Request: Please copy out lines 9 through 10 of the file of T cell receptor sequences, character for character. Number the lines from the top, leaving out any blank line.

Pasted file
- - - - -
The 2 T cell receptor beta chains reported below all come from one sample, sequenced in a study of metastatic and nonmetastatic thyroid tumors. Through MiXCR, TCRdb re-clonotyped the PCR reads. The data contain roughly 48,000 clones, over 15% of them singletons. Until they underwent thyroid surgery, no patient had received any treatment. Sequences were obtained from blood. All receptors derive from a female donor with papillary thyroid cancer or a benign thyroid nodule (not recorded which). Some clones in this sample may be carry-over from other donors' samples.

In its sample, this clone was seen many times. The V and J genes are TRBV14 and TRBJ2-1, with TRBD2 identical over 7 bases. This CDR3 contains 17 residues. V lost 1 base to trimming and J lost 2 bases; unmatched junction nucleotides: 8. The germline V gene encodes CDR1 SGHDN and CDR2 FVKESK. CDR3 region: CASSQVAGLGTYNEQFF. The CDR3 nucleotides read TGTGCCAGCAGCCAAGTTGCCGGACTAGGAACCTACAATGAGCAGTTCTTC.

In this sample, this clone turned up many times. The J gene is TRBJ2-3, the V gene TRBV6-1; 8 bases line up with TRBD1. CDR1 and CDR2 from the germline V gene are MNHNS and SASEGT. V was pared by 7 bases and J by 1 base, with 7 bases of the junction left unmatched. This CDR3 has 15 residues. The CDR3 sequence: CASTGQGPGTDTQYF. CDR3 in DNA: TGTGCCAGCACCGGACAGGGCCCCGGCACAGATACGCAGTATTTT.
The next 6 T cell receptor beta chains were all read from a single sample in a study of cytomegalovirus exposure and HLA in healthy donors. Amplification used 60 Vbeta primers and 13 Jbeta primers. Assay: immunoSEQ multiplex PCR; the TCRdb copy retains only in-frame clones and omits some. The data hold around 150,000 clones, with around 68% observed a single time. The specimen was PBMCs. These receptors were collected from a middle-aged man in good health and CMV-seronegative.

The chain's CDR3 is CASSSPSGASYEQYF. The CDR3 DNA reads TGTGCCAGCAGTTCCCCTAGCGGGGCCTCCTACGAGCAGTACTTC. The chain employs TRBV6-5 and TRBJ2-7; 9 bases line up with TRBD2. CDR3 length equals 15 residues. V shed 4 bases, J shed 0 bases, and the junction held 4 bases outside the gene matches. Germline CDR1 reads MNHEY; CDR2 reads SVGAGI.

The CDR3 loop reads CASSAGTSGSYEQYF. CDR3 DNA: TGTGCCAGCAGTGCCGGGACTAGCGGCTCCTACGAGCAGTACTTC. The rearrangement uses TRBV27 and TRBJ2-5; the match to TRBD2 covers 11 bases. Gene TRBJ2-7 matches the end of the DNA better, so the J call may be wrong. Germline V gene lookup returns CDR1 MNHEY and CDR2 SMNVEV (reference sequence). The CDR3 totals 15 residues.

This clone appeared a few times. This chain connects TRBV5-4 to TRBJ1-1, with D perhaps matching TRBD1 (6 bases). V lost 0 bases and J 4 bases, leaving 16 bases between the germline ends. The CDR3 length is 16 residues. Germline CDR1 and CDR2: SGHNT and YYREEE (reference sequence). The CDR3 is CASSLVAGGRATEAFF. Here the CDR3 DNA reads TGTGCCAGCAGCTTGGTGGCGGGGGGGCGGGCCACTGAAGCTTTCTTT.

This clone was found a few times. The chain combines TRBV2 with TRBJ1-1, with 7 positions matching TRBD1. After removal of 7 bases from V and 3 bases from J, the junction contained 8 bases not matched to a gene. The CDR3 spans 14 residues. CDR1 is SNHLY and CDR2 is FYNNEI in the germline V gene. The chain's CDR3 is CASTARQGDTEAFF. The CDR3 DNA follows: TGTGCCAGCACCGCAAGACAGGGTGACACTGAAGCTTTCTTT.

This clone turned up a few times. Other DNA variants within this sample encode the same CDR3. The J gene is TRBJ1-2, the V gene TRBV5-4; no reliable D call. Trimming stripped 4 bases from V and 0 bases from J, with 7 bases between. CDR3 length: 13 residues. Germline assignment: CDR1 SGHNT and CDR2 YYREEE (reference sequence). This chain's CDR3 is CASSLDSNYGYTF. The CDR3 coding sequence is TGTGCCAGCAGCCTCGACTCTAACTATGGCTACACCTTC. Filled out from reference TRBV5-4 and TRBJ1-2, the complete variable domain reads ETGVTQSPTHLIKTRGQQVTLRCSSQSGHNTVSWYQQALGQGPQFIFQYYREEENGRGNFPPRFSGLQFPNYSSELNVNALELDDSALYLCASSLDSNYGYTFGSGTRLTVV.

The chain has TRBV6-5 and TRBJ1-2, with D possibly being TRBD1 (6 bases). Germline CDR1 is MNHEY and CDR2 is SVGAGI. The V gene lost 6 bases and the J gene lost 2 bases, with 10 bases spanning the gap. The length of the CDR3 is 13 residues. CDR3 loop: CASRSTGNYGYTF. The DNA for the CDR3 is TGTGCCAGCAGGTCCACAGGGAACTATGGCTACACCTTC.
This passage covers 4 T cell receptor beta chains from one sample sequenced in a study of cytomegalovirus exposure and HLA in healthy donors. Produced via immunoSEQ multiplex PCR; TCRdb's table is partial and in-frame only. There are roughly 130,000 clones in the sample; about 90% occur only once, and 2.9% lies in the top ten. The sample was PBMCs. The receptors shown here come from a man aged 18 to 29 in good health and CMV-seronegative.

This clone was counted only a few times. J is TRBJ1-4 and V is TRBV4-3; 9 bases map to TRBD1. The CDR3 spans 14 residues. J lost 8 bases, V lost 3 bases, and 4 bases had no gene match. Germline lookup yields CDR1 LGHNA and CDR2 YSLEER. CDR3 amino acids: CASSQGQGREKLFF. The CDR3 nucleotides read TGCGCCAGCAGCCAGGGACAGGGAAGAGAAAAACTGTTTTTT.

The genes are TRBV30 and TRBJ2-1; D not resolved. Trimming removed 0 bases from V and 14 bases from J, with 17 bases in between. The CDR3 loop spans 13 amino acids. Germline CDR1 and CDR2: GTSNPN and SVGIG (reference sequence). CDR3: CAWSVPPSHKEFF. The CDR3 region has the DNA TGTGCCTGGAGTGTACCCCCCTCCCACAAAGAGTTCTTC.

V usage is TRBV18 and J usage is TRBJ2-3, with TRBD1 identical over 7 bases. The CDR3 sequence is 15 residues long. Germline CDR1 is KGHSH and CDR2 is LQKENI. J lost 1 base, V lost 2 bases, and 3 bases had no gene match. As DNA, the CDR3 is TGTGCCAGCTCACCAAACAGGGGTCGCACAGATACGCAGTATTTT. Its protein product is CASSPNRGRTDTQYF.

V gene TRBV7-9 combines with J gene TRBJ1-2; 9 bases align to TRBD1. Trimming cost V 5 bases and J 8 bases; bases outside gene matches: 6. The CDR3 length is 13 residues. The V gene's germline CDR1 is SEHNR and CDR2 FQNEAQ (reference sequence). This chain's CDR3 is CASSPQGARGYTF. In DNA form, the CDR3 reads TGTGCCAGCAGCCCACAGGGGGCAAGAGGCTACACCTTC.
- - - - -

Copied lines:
This clone turned up a few times. Other DNA variants within this sample encode the same CDR3. The J gene is TRBJ1-2, the V gene TRBV5-4; no reliable D call. Trimming stripped 4 bases from V and 0 bases from J, with 7 bases between. CDR3 length: 13 residues. Germline assignment: CDR1 SGHNT and CDR2 YYREEE (reference sequence). This chain's CDR3 is CASSLDSNYGYTF. The CDR3 coding sequence is TGTGCCAGCAGCCTCGACTCTAACTATGGCTACACCTTC. Filled out from reference TRBV5-4 and TRBJ1-2, the complete variable domain reads ETGVTQSPTHLIKTRGQQVTLRCSSQSGHNTVSWYQQALGQGPQFIFQYYREEENGRGNFPPRFSGLQFPNYSSELNVNALELDDSALYLCASSLDSNYGYTFGSGTRLTVV.

The chain has TRBV6-5 and TRBJ1-2, with D possibly being TRBD1 (6 bases). Germline CDR1 is MNHEY and CDR2 is SVGAGI. The V gene lost 6 bases and the J gene lost 2 bases, with 10 bases spanning the gap. The length of the CDR3 is 13 residues. CDR3 loop: CASRSTGNYGYTF. The DNA for the CDR3 is TGTGCCAGCAGGTCCACAGGGAACTATGGCTACACCTTC.